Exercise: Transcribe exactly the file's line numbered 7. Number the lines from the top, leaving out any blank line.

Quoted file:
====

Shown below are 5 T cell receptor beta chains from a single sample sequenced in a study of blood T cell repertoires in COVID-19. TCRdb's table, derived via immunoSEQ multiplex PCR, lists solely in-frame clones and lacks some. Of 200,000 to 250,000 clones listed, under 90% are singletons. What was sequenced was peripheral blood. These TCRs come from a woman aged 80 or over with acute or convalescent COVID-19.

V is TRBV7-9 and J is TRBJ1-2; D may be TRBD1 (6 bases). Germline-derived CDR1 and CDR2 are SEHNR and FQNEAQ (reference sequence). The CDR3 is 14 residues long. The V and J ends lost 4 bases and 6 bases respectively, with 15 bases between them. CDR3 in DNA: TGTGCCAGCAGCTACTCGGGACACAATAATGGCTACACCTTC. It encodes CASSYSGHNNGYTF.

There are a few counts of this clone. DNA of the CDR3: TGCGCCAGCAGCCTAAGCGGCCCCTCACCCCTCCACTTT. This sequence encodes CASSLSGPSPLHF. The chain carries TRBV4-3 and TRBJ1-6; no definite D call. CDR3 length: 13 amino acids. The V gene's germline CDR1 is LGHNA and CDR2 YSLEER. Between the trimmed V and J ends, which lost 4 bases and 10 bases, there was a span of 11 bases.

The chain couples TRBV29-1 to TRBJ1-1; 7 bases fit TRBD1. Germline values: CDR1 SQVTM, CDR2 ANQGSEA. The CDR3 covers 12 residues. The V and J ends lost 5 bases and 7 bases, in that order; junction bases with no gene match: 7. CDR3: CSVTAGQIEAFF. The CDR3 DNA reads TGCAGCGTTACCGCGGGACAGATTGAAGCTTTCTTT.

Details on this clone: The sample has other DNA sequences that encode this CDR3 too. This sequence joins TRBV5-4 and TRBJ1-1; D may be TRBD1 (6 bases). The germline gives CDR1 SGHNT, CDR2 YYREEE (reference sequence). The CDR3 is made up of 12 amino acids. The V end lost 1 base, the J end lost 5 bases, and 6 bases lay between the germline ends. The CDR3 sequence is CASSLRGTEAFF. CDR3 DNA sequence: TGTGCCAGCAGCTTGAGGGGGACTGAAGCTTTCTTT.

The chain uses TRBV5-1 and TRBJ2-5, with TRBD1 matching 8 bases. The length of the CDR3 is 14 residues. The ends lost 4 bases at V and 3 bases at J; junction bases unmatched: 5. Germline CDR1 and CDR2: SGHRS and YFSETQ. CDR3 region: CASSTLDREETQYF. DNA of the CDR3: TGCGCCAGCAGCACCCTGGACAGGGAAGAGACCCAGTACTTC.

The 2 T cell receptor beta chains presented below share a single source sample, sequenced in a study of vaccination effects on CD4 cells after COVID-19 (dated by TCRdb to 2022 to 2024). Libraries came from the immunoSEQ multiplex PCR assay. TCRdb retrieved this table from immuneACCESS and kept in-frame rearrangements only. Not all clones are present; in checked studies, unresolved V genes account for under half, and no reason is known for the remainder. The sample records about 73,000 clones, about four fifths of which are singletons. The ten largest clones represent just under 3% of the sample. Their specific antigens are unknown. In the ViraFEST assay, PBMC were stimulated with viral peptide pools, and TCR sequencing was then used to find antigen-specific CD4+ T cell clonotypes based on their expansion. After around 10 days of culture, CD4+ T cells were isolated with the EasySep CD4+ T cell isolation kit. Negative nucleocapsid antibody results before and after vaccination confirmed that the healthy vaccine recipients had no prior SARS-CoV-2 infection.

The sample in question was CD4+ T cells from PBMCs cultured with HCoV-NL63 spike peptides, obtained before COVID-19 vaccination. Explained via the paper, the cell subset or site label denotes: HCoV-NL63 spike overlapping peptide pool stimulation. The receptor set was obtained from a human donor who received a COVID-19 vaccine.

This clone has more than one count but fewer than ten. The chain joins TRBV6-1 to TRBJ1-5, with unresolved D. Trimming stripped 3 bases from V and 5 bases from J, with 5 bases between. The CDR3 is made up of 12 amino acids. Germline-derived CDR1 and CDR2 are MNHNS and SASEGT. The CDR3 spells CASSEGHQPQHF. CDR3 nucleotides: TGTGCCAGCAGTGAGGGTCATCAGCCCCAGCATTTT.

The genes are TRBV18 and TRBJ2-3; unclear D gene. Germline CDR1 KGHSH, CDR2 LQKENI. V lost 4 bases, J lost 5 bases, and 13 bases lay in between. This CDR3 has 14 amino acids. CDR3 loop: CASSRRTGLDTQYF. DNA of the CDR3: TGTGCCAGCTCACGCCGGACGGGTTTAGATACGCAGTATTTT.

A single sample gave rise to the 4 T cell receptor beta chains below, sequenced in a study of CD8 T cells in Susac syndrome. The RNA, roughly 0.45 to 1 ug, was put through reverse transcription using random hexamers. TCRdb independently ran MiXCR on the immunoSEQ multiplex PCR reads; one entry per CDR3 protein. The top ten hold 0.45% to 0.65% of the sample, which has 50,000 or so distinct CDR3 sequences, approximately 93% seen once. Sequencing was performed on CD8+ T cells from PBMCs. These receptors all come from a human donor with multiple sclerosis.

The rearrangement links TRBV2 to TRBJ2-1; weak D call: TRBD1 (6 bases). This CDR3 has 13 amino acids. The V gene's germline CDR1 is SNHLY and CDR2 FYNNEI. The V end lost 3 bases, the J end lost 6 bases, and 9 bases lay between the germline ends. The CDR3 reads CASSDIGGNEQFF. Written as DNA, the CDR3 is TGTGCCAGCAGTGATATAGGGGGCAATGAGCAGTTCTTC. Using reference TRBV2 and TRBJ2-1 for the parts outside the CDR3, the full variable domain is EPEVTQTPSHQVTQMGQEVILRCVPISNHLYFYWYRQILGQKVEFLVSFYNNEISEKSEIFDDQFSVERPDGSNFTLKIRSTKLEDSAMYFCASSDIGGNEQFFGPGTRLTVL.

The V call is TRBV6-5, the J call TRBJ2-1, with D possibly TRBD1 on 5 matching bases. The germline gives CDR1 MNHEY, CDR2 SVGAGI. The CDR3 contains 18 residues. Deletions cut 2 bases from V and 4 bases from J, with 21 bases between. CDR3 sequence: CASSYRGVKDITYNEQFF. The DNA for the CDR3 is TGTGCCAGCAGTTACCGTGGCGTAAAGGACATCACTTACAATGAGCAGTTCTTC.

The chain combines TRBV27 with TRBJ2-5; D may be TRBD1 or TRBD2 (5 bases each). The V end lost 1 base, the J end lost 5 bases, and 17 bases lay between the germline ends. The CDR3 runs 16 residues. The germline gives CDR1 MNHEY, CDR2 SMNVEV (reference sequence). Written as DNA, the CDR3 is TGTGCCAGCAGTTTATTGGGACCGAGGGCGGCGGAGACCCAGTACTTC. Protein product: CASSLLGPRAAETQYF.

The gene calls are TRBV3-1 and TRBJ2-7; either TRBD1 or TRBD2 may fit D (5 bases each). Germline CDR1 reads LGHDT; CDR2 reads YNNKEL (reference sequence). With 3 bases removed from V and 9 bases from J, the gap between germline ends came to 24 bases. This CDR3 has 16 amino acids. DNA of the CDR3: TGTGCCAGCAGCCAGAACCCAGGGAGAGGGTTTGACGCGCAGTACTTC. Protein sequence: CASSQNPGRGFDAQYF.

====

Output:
The 2 T cell receptor beta chains presented below share a single source sample, sequenced in a study of vaccination effects on CD4 cells after COVID-19 (dated by TCRdb to 2022 to 2024). Libraries came from the immunoSEQ multiplex PCR assay. TCRdb retrieved this table from immuneACCESS and kept in-frame rearrangements only. Not all clones are present; in checked studies, unresolved V genes account for under half, and no reason is known for the remainder. The sample records about 73,000 clones, about four fifths of which are singletons. The ten largest clones represent just under 3% of the sample. Their specific antigens are unknown. In the ViraFEST assay, PBMC were stimulated with viral peptide pools, and TCR sequencing was then used to find antigen-specific CD4+ T cell clonotypes based on their expansion. After around 10 days of culture, CD4+ T cells were isolated with the EasySep CD4+ T cell isolation kit. Negative nucleocapsid antibody results before and after vaccination confirmed that the healthy vaccine recipients had no prior SARS-CoV-2 infection.